Rice shortfall feared to hit Mindanao with looming irrigation rehab works

KORONADAL CITY (MindaNews/12 January)—A rice supply shortfall is feared to hit parts of Mindanao in the next few months with the looming multimillion peso rehabilitation of a major irrigation system in South Cotabato that would affect some 9,000 hectares of farmlands, officials today warned.

Ramon Bugacia, National Irrigation Administration manager for South Cotabato, said the allocation this year for the province and neighboring Sarangani for the rehabilitation of irrigation systems reached P472 million.

“We will start the rehabilitation works in May…and we will shut down two dams in the Allah River Irrigation System,” he said in a press conference here.

The Allah River Irrigation system rehabilitation would cost at least P138 million, he added.

“This is the biggest annual budget that we have gotten so far since previously we were only getting P30 million to P40 million a year, and this is because of the target of the Aquino government for food self-sufficiency and to stop rice importation by 2013,” Bugacia noted.

Major repair works for the dams are expected to last for three months or until August.

Bugacia said the dams have deteriorated since they have not undergone major rehabilitation works since they were commissioned in the early 1970s.

Reynaldo Legaste, South Cotabato chief agriculture officer, said the closure of the dams would affect an estimated 7,000 hectares of rice farms in the province and another 2,000 hectares in neighboring Sultan Kudarat.

“The rice production period that will be affected would be from May until December 2012,” he said in the same conference.

For the estimated 7,000 ha of palay farms in South Cotabato that would be hit by the irrigation repair works, the yield would be equivalent to 28,000 tons or 28 million kilograms, Legaste said.

“That is enough to feed the population of South Cotabato for three months,” he stressed.

Based on the 2007 census, South Cotabato has a population of nearly 770,000 people.

The estimated rice production loss in the province is equivalent to 30%, which normally is the surplus per cropping cycle that is brought to other neighboring regions like Davao.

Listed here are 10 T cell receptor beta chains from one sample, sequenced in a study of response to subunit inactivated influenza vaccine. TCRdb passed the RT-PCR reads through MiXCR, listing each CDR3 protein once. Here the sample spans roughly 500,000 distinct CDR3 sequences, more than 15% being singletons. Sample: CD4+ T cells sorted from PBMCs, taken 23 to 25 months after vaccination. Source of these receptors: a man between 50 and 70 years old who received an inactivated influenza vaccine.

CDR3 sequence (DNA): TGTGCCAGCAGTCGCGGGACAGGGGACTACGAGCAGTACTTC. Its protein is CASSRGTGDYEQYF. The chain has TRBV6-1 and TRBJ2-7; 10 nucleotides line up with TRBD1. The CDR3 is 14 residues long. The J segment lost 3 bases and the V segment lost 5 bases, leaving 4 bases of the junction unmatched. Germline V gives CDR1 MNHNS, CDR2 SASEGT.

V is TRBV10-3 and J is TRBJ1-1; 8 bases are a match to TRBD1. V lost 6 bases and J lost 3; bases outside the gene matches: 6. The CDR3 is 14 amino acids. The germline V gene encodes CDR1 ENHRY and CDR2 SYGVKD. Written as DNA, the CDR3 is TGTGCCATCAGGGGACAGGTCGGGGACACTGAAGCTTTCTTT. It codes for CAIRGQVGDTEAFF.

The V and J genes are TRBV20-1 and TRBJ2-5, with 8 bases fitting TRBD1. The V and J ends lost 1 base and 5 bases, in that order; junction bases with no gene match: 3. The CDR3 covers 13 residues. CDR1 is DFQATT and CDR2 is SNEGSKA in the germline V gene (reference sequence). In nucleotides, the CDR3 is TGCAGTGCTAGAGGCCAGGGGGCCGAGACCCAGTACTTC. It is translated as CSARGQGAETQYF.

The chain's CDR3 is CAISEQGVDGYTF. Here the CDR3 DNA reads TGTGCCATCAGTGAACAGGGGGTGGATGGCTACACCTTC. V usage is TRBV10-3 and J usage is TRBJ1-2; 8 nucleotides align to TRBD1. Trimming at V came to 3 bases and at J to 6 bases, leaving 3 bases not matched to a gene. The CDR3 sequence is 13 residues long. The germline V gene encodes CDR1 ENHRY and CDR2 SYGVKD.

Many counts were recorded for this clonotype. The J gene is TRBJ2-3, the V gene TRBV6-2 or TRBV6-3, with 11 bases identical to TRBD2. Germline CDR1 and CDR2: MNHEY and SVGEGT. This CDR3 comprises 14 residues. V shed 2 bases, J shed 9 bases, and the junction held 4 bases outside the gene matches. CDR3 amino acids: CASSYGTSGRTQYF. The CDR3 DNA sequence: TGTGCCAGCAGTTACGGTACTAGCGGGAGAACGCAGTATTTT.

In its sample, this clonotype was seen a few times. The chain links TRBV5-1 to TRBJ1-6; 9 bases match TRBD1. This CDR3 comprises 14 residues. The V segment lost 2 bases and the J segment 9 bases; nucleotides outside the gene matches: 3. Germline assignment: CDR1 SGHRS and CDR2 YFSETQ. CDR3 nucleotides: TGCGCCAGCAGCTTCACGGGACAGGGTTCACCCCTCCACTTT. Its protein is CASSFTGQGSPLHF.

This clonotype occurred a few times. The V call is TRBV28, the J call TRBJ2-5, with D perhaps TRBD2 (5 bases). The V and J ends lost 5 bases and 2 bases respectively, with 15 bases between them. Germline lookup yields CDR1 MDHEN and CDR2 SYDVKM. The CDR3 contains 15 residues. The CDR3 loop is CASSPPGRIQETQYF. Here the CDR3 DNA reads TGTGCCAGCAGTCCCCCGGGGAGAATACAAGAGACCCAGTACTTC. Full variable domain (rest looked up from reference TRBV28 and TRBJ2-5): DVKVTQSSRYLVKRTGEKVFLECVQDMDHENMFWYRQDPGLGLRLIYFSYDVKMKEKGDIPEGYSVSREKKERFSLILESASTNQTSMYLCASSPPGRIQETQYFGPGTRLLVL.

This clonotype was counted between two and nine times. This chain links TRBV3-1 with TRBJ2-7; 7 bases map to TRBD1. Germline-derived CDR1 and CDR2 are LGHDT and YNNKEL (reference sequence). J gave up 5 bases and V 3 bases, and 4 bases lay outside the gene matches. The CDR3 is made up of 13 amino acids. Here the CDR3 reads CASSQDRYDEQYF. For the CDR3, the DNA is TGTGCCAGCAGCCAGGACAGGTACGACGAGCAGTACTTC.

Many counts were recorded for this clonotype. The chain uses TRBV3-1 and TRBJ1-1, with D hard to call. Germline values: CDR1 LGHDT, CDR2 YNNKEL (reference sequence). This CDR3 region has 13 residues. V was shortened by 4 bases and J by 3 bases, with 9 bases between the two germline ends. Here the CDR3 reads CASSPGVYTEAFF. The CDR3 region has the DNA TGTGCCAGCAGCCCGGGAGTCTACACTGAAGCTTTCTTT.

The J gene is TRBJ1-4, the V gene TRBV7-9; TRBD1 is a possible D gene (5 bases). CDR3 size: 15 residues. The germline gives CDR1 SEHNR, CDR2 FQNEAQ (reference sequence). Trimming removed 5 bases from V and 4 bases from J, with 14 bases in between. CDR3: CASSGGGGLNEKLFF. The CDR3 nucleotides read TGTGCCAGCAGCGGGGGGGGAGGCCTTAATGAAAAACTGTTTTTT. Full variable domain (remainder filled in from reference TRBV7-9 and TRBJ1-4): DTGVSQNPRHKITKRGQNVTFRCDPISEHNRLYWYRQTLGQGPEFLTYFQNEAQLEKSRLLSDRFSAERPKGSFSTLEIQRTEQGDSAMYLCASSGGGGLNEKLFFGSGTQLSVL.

Legaste said this may lead to an artificial shortage in neighboring regions that would lead to price increases, as the demand would overwhelm the supply.

He failed to state though the possible price adjustment in the looming rice shortage projected to hit the area.

In 2008, prices of commercial rice almost reached P50 per kilo in Mindanao due to scarce global rice supply, sending people to long queues in stores selling cheaper rice from the National Food Authority at a controlled volume.

Today’s prices of premium commercial rice in South Cotabato range from P30 to P35 per kilo.

Legaste said that farmers affected by the shutdown of the irrigation system would get subsidies if they resort to other crops.

Also, they would still have an income since they would be hired as laborers in the irrigation system’s rehabilitation works, he said.

As a measure to ensure sufficient rice supply in South Cotabato due to the irrigation system repairs, Legaste said his office would propose to the provincial NFA to maintain a 90-day buffer stock.

Where the province will source the buffer stock, Legaste said, will still be discussed, considering the Agriculture department’s policy reportedly not to import rice since late last year.

Roger Amantoy, NFA-South Cotabato economist, said it would be difficult to source locally a 90-day rice buffer stock for the province.

He said the NFA provincial office had never done stocking such huge buffer, noting that last year they even failed to meet their target procurement. (Bong Sarmiento/MindaNews)